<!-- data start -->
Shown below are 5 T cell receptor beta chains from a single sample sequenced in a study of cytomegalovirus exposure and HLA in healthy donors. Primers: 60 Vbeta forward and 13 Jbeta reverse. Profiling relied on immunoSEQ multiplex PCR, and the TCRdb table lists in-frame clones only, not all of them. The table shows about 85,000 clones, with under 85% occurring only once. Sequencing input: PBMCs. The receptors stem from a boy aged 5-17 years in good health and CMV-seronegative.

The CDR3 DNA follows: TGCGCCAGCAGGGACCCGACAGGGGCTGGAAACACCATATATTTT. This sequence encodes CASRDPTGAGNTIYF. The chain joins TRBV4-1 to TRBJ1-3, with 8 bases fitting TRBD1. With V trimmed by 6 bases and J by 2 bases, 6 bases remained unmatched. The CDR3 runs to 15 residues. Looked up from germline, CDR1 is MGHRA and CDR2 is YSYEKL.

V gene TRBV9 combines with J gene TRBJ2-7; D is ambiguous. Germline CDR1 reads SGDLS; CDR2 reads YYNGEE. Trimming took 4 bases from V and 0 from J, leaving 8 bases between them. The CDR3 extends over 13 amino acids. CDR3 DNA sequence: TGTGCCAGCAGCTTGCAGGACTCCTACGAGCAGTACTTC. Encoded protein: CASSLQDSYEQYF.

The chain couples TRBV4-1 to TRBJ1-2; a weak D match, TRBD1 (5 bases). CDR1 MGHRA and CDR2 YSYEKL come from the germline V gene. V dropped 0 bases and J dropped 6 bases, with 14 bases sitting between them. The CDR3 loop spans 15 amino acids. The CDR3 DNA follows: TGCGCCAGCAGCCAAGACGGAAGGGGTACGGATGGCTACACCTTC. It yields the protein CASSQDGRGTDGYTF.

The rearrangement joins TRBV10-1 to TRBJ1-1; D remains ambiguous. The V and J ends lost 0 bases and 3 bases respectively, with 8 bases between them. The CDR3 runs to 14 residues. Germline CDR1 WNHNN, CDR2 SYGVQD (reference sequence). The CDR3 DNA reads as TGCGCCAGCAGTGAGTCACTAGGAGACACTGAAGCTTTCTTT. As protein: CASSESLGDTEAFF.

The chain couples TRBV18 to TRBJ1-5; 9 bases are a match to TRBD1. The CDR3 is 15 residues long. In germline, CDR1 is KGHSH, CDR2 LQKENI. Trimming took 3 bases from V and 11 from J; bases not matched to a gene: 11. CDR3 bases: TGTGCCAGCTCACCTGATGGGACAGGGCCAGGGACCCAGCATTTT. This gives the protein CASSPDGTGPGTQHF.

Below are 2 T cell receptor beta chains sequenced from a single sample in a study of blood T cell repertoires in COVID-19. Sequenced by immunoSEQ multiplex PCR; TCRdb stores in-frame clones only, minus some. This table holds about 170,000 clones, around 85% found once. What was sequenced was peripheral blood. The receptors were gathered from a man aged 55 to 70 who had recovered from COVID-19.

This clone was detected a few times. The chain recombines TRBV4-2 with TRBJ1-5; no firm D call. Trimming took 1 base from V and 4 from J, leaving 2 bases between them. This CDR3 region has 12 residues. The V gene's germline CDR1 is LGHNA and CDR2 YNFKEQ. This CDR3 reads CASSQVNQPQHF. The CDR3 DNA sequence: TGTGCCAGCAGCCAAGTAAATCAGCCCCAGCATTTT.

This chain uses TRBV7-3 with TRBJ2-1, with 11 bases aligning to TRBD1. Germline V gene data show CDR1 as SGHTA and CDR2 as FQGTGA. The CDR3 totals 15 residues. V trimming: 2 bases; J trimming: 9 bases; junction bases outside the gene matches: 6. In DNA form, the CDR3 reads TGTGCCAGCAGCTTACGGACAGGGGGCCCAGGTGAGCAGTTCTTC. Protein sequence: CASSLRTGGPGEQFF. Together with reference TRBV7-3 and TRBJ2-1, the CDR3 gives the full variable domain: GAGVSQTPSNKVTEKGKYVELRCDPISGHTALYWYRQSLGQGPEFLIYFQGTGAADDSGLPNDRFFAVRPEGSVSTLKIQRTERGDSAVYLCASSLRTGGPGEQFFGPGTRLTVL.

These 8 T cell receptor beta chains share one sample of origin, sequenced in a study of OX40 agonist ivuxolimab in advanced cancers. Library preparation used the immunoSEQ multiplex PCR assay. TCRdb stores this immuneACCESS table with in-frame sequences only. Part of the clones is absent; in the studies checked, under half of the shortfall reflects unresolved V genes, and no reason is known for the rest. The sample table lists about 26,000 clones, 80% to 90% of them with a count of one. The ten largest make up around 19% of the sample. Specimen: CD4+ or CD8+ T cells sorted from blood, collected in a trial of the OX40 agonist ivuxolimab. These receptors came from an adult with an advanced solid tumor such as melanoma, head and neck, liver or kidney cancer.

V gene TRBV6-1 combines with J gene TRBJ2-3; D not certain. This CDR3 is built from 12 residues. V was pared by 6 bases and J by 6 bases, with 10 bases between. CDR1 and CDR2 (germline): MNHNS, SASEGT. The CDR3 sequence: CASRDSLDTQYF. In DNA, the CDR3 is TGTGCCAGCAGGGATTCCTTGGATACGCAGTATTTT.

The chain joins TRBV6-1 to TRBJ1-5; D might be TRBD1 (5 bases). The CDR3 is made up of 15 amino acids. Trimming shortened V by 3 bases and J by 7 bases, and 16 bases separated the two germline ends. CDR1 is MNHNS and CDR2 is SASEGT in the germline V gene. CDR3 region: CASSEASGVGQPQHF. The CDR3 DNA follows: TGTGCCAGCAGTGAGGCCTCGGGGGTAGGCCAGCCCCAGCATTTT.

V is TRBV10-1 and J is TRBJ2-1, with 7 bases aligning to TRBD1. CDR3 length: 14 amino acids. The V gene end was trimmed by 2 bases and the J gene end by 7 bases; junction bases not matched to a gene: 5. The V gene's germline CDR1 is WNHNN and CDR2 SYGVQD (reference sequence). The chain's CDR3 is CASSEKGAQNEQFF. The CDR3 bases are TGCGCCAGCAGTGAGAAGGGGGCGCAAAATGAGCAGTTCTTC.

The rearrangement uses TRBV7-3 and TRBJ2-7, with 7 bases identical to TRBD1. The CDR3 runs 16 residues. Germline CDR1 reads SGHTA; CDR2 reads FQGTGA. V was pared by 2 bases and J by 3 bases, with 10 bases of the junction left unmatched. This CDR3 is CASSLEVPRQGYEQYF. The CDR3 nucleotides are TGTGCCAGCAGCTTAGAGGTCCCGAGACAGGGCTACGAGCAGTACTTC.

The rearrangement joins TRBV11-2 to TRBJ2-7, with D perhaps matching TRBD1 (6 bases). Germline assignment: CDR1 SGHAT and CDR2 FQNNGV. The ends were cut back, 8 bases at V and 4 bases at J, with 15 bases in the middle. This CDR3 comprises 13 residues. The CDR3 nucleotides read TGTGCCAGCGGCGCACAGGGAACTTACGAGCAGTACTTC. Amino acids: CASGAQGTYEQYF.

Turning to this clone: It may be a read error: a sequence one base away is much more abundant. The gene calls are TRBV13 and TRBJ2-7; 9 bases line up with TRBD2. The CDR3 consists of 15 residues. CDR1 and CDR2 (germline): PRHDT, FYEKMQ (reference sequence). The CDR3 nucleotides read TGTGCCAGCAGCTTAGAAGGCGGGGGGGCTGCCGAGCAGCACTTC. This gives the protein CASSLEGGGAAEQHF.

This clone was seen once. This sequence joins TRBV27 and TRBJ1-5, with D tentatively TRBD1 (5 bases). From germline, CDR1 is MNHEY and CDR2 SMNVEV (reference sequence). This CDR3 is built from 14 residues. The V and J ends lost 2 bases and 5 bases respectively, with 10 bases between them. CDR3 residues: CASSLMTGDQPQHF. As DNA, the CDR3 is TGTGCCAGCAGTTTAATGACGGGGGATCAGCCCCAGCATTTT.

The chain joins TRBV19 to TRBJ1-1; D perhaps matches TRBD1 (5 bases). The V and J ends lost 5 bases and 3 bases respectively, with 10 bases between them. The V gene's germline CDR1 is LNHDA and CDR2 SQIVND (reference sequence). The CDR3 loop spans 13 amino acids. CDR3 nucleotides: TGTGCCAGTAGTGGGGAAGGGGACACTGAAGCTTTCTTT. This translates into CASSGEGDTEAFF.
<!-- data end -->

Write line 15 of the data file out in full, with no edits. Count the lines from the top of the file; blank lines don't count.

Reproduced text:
The rearrangement joins TRBV11-2 to TRBJ2-7, with D perhaps matching TRBD1 (6 bases). Germline assignment: CDR1 SGHAT and CDR2 FQNNGV. The ends were cut back, 8 bases at V and 4 bases at J, with 15 bases in the middle. This CDR3 comprises 13 residues. The CDR3 nucleotides read TGTGCCAGCGGCGCACAGGGAACTTACGAGCAGTACTTC. Amino acids: CASGAQGTYEQYF.